Natural Man

From The New York Times:

Cover-600 It is hard to believe today that there was a time when securing Pelican Island, Yosemite and the Grand Canyon were controversial decisions denounced as a federal land grab inimical to states’ rights and economic growth. Of course every generation has its own idea of progress, beauty and necessity. What made Theodore Roosevelt a conservationist hero was his conviction that pelicans, 2,000-year-old redwood trees and ancient rock formations belonged to future generations of Americans as well as to the past. Weighed against eternity, what were the arguments of mining magnates, plume hunters, local businesses and assorted congressmen? From the time he became president, in 1901, until he left office 100 years ago, Roosevelt saved over 234 million acres of wild America.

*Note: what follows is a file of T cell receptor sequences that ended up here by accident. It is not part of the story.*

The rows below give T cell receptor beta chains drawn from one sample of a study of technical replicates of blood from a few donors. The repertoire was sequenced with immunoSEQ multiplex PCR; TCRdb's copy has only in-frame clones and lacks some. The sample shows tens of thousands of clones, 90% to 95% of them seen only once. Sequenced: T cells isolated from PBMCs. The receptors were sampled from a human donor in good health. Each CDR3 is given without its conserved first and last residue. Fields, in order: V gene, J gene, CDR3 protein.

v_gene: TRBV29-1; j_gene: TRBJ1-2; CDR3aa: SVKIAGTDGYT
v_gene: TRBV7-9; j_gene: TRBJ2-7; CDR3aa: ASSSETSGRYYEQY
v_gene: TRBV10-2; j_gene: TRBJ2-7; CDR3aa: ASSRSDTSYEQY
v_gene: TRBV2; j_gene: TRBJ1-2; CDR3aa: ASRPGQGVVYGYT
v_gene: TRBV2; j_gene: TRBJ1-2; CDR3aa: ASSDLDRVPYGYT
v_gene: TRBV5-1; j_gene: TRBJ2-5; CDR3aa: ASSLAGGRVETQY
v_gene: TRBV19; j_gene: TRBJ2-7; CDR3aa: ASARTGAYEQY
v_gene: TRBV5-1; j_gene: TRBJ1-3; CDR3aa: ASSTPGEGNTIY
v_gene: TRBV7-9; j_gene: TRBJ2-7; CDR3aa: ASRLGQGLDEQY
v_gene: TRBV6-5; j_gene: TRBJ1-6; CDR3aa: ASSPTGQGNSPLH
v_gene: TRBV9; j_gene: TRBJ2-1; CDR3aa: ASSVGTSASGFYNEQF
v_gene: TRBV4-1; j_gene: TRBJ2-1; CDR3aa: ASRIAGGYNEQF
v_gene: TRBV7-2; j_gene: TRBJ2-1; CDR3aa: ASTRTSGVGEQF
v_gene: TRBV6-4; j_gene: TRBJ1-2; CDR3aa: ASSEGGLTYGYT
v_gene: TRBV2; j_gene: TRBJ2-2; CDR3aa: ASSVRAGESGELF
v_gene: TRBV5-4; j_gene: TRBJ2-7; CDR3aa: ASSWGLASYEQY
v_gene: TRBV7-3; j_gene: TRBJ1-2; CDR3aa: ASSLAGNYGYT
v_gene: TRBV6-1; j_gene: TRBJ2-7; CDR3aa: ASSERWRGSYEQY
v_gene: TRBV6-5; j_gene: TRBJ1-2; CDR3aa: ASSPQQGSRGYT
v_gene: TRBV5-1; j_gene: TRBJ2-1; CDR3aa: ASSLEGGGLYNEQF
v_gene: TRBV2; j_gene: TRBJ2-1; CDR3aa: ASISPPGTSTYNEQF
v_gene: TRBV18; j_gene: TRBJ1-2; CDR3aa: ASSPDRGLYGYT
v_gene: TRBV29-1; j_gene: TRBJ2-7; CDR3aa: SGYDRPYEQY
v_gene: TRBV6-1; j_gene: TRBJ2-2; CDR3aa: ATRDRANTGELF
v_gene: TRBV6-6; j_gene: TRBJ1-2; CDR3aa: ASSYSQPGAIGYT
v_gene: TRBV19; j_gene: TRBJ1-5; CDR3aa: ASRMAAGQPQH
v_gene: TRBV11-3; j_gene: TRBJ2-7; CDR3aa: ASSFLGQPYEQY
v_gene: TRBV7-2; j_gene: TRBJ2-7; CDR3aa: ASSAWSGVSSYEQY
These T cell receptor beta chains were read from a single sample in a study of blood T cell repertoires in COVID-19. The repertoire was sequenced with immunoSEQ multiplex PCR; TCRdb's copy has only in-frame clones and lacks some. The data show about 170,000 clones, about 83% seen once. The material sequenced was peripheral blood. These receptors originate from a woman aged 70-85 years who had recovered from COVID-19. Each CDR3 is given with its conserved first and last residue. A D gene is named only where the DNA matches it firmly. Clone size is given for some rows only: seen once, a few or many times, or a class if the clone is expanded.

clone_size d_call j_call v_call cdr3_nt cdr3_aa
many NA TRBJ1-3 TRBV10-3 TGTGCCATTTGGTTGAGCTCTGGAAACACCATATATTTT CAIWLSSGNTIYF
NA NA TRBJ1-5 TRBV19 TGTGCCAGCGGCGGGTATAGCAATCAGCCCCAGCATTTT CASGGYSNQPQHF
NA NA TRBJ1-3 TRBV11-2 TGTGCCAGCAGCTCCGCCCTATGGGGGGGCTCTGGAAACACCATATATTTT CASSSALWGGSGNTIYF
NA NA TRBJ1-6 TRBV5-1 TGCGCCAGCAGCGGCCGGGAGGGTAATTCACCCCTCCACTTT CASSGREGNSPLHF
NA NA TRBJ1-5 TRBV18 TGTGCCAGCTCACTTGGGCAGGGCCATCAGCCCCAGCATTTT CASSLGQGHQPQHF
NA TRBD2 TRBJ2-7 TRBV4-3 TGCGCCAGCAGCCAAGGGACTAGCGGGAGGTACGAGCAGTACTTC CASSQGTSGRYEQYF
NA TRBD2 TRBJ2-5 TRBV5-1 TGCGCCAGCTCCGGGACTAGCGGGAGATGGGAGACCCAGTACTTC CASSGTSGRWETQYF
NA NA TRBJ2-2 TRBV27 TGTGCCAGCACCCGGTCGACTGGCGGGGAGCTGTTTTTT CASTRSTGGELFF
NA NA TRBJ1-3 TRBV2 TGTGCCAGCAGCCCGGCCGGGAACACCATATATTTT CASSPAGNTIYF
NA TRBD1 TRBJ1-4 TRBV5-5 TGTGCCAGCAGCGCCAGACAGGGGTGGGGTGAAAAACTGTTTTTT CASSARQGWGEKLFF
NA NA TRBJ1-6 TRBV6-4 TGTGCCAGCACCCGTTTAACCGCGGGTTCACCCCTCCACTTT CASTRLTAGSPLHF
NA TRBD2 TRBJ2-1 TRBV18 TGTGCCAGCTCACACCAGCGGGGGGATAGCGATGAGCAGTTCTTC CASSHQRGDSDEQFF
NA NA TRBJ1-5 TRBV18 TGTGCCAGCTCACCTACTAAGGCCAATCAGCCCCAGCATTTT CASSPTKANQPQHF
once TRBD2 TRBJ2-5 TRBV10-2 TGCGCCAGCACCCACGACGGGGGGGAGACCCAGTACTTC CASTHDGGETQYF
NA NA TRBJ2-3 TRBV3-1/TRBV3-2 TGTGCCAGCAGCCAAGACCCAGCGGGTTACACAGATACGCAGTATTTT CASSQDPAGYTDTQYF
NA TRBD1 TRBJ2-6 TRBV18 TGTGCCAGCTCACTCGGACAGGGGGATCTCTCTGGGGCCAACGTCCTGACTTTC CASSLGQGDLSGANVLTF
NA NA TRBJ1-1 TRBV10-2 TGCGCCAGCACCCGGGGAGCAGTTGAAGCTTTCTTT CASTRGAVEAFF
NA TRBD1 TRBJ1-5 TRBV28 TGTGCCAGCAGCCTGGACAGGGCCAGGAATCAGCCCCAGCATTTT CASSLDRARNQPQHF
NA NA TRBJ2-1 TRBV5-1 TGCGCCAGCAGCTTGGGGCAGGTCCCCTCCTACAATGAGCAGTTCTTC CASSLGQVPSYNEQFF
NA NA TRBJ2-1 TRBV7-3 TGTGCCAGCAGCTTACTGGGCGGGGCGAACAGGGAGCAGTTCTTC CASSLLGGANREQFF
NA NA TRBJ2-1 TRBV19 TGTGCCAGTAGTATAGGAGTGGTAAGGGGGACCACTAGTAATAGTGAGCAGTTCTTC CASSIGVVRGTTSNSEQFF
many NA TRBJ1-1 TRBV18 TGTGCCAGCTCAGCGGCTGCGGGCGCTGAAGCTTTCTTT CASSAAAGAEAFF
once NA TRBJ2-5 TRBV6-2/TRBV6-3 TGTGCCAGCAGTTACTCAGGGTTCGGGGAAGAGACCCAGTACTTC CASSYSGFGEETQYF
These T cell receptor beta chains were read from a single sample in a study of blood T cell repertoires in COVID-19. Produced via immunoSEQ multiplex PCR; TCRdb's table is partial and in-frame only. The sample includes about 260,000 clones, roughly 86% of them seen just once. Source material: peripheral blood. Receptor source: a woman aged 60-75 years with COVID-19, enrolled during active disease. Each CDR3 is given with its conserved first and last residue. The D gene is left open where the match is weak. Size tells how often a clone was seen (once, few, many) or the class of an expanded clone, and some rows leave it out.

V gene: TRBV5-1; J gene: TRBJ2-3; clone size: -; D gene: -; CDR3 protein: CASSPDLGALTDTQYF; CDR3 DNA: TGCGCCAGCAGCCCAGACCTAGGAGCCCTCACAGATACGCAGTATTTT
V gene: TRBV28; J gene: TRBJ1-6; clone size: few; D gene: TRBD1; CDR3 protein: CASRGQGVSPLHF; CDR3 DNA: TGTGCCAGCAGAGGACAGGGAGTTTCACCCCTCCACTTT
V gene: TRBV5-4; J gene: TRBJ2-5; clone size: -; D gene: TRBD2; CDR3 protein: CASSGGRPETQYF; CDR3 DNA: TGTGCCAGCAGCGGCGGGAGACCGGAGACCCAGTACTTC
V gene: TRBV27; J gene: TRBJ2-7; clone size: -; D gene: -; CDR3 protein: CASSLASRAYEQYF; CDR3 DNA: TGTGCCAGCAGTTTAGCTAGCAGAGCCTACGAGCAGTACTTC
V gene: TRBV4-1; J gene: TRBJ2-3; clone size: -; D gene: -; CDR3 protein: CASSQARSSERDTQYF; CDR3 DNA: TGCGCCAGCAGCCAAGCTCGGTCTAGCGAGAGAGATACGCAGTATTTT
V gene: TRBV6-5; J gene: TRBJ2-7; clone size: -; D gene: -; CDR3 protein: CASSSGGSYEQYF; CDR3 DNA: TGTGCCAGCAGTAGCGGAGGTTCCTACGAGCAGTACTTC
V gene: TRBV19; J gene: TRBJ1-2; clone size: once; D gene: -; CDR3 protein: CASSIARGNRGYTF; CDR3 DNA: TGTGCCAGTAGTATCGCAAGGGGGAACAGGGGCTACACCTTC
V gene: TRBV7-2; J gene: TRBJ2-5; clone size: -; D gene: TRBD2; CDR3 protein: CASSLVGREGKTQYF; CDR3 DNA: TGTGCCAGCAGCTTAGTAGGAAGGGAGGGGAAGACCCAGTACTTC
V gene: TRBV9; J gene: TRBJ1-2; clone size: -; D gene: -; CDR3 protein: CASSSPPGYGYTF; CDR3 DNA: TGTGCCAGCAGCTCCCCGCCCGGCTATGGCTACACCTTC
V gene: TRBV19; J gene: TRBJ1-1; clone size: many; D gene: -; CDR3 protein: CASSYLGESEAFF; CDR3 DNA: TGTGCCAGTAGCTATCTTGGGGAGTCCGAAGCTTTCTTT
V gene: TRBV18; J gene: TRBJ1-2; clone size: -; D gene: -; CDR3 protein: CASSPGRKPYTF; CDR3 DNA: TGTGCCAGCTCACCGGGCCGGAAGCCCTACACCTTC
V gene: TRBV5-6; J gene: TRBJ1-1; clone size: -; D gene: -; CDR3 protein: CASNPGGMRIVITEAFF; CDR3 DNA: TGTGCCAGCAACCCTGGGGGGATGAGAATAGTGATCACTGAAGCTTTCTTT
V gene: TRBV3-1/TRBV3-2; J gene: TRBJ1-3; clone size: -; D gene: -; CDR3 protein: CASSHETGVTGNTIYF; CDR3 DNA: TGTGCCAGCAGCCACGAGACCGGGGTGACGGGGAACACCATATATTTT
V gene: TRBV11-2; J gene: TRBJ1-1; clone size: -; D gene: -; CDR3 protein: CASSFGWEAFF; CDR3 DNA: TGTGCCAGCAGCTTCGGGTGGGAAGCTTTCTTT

How a city-born child of privilege became one of the greatest forces in American conservation is the subject of Douglas Brinkley’s vast, inspiring and enormously entertaining book, “The Wilderness Warrior: Theodore Roosevelt and the Crusade for America.” The subtitle is telling — the crusade for America, not “wild America” — because for Roosevelt, living forests and petrified forests, bird preserves and buffalo ranges were essential for the country’s survival as a moral and military power.

More here.

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